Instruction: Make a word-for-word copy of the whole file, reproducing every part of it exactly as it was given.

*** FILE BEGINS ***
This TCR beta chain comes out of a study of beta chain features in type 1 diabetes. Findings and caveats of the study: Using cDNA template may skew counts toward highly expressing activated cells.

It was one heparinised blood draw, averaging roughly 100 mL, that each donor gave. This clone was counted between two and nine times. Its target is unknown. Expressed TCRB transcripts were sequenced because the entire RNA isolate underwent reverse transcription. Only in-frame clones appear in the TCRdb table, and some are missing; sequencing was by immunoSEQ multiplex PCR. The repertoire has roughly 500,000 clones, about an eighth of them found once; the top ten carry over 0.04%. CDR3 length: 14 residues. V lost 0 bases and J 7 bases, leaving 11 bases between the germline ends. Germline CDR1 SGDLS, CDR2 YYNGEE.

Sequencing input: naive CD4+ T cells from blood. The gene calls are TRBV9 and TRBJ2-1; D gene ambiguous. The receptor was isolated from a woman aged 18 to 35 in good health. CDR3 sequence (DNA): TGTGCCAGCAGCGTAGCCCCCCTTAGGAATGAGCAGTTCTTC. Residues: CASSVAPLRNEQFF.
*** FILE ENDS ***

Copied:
This TCR beta chain comes out of a study of beta chain features in type 1 diabetes. Findings and caveats of the study: Using cDNA template may skew counts toward highly expressing activated cells.

It was one heparinised blood draw, averaging roughly 100 mL, that each donor gave. This clone was counted between two and nine times. Its target is unknown. Expressed TCRB transcripts were sequenced because the entire RNA isolate underwent reverse transcription. Only in-frame clones appear in the TCRdb table, and some are missing; sequencing was by immunoSEQ multiplex PCR. The repertoire has roughly 500,000 clones, about an eighth of them found once; the top ten carry over 0.04%. CDR3 length: 14 residues. V lost 0 bases and J 7 bases, leaving 11 bases between the germline ends. Germline CDR1 SGDLS, CDR2 YYNGEE.

Sequencing input: naive CD4+ T cells from blood. The gene calls are TRBV9 and TRBJ2-1; D gene ambiguous. The receptor was isolated from a woman aged 18 to 35 in good health. CDR3 sequence (DNA): TGTGCCAGCAGCGTAGCCCCCCTTAGGAATGAGCAGTTCTTC. Residues: CASSVAPLRNEQFF.